I see the establishment of a strong relationship, which is based on five key principles:
1. Government will engage with
Disability Peoples Organisations as representatives of
2. We involve the right people, at the right time, in the right work
3. We value the contribution of each party and make it easy to engage
4. We will be open, honest, transparent and creative in our engagement with each other
5. We jointly learn about how to engage with each other.
These five principles are not just a nice to have. We are not talking about the illusion of inclusion.
We need the direct insight of disabled people’s experiences to inform what government agencies do. These two days are opportunities for you to take the conversation to the next level. I want to commend everyone present, for being willing to listen and more importantly to learn from each other. We must all be sure that the investment we each make is truly creating a difference in people’s lives. This is not just a case of activity for activity’s sake.
The best way for government and its agencies to know what the priorities are for disabled people’s organisations to tell us – directly.
And we must listen and be prepared to be open and willing to engage. As many of you will know we have committed to involve disabled people’s organisations in updating the Government’s Disability Action Plan. An updated Disability Action Plan is due to come back to the Ministerial Committee on Disability Issues in December 2013.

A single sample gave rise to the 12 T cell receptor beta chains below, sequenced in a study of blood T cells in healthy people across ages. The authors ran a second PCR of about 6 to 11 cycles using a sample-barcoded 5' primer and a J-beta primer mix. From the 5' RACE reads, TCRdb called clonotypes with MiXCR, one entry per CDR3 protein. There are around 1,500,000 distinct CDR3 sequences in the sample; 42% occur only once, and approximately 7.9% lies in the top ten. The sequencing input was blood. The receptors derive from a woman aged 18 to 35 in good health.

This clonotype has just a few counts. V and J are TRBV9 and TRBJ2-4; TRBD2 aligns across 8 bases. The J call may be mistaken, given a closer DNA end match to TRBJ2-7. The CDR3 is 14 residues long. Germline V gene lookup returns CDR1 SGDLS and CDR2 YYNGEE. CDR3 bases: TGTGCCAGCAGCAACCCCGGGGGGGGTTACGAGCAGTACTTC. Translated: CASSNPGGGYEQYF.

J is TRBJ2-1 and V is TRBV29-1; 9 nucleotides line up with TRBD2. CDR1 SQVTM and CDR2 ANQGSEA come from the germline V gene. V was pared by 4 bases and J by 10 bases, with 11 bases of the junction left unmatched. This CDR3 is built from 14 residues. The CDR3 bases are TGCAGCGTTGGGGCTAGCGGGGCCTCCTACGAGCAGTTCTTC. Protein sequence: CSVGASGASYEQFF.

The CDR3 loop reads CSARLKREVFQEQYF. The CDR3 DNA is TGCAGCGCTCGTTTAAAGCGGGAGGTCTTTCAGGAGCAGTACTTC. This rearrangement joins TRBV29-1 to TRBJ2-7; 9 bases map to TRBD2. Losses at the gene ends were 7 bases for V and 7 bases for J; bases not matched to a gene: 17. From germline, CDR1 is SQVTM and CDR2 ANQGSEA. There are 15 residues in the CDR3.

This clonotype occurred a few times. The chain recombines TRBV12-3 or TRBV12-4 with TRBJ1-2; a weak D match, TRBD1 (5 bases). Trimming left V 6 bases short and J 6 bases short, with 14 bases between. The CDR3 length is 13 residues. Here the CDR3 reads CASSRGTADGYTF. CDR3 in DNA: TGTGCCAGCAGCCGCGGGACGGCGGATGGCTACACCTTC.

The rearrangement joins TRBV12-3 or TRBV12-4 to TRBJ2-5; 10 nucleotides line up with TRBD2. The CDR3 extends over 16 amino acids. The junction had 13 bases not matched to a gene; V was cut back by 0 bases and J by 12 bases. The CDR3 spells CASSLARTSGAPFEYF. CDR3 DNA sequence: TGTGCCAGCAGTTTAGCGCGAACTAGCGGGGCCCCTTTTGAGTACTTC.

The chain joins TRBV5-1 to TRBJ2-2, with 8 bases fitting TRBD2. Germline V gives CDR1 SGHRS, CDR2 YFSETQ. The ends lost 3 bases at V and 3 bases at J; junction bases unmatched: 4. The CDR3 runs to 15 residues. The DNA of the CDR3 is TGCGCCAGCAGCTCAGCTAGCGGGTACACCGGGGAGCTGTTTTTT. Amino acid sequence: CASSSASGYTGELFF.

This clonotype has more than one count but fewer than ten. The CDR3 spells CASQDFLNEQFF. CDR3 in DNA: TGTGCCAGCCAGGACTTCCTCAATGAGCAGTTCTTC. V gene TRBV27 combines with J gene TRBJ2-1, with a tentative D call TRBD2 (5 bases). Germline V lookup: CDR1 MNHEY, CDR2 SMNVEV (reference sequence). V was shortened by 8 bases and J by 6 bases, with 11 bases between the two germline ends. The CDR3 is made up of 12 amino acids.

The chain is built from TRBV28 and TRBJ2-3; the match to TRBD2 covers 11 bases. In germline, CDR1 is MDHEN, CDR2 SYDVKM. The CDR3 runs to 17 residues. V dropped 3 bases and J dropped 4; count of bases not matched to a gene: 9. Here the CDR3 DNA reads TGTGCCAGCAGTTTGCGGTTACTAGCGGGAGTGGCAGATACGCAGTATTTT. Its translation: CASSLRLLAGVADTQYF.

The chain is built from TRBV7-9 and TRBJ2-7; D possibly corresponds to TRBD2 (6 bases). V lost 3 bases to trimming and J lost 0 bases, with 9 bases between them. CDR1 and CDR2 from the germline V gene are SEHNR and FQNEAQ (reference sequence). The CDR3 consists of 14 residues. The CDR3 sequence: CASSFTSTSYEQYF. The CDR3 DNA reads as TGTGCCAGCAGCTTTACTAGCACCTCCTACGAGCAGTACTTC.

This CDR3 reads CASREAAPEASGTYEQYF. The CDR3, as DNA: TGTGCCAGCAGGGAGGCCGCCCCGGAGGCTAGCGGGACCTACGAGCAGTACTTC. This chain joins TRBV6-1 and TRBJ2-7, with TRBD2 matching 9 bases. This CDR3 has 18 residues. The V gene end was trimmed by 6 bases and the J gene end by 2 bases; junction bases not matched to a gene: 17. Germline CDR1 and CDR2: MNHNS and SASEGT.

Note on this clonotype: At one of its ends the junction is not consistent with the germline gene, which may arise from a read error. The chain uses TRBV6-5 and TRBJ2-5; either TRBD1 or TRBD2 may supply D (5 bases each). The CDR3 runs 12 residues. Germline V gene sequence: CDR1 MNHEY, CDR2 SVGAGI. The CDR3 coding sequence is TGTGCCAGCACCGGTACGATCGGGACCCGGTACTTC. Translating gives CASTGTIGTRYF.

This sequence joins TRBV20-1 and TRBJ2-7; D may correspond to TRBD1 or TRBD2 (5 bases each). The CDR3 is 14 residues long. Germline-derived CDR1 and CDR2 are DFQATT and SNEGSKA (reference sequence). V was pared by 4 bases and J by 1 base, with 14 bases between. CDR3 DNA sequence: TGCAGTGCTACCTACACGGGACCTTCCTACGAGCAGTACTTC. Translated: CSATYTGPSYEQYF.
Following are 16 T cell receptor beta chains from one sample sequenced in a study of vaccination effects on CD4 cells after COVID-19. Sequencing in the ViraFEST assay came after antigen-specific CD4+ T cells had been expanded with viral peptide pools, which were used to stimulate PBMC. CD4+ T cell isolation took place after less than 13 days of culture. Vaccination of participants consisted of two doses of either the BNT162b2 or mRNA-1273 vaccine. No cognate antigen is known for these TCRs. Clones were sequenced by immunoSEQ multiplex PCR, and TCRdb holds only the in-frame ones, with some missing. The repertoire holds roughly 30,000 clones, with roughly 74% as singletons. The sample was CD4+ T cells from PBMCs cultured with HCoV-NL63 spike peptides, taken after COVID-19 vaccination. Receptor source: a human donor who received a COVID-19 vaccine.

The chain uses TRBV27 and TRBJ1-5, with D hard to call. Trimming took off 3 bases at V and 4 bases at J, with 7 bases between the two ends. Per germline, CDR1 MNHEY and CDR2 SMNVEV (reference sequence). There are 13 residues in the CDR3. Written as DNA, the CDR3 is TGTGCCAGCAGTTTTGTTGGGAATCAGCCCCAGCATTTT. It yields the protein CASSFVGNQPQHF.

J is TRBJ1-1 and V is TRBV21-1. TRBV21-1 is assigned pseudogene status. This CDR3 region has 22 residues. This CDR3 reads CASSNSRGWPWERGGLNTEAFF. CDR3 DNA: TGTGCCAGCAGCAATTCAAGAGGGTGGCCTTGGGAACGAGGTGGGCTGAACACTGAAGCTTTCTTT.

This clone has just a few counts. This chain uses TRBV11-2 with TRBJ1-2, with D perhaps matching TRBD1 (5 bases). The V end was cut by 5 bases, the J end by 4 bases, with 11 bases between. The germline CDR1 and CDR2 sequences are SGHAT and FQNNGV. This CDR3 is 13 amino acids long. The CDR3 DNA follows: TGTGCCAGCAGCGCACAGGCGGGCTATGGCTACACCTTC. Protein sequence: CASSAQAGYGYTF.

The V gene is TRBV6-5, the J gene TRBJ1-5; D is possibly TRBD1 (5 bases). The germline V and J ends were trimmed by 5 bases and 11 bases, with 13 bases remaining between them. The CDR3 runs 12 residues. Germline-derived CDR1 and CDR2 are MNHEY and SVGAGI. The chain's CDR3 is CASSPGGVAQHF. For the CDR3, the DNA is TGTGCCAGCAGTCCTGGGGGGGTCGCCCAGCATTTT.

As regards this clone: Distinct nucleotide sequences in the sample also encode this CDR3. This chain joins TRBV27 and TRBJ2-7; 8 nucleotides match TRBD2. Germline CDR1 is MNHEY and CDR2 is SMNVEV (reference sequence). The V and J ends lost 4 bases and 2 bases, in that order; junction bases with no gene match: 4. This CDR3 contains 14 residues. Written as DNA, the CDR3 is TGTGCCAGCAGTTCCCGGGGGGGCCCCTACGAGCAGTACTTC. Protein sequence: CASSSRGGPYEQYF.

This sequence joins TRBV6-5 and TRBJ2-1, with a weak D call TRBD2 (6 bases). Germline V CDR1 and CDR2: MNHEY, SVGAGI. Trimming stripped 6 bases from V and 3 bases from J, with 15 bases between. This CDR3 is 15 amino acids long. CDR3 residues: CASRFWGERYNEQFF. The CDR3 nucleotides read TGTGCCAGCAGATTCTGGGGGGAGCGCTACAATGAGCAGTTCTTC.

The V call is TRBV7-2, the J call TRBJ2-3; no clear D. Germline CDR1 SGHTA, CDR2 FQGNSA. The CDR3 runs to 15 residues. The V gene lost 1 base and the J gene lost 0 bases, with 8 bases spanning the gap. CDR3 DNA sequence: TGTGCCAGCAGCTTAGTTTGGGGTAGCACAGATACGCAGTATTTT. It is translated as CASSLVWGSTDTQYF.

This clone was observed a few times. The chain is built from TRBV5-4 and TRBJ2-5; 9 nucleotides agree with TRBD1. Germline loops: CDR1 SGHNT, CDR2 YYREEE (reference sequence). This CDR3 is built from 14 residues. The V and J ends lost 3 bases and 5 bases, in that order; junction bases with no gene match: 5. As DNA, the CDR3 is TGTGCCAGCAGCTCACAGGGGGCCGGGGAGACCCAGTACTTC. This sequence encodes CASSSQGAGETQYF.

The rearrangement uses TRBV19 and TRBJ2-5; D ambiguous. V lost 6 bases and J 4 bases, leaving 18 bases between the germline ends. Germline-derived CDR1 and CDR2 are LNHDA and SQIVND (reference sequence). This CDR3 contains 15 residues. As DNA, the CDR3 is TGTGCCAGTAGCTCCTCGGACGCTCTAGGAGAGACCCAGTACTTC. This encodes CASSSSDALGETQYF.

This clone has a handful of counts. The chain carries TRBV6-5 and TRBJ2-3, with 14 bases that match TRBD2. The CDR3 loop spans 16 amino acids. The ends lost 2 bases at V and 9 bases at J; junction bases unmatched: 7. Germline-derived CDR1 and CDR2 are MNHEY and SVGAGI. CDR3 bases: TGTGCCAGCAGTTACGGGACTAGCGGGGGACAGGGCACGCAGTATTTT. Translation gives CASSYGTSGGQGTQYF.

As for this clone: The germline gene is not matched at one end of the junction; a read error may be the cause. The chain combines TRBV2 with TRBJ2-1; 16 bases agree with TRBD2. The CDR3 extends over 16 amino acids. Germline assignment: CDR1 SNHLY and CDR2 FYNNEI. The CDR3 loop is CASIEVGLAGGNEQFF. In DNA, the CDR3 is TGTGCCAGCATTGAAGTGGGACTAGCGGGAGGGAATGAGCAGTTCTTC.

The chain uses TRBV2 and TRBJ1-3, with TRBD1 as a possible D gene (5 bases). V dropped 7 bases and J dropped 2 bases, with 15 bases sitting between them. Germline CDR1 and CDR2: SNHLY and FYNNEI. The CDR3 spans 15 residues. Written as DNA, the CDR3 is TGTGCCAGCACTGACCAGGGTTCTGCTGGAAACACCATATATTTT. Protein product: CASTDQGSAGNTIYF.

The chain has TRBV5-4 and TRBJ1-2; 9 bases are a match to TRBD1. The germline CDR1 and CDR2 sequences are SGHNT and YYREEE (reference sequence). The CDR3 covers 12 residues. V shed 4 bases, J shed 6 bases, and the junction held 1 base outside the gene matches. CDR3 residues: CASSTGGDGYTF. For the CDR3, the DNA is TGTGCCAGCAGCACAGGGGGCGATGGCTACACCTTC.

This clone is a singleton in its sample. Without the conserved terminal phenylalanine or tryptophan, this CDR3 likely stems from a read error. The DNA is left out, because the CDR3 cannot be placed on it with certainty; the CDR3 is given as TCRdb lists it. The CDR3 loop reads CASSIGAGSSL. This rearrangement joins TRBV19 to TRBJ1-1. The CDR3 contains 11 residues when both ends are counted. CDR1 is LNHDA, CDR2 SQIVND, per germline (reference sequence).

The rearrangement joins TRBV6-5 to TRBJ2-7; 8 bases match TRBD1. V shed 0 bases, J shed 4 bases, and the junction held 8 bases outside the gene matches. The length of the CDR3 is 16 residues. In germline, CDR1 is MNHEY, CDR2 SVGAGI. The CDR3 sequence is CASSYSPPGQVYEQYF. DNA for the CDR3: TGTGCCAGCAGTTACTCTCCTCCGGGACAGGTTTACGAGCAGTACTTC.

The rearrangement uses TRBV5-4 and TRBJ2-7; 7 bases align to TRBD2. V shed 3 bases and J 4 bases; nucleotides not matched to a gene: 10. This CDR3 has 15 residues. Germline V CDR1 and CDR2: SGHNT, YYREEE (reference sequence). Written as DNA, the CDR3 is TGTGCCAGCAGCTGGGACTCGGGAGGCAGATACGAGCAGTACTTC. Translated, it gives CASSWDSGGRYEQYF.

There is also a commitment for the Chief Executives’ Group on Disability Issues and the Independent Monitors to monitor progress with implementing the updated the Disability Action Plan. Once this is underway, we will also be working with disabled people’s organisations to better understand the capability and capacity challenges they face in just existing, let alone actively engaging with government agencies.
The concept of challenge is nothing new to many of you here. Every day is a challenge to exercise the full rights of citizenship, on an equal basis with others. Part of the significance of this forum, however is that Government is stepping up to the challenge; which in itself emerges out of the ratification of the United Nations Convention on the Rights of Persons with Disabilities in 2008.
Government is raising its own expectations about what it can and must do to address the entrenched attitudes and behaviours preventing many disabled people from living an everyday life and exercising their rights of citizenship. This has been the enduring message of the New Zealand Disability Strategy, the Disabilities Convention, and of course what disabled people and families tell me.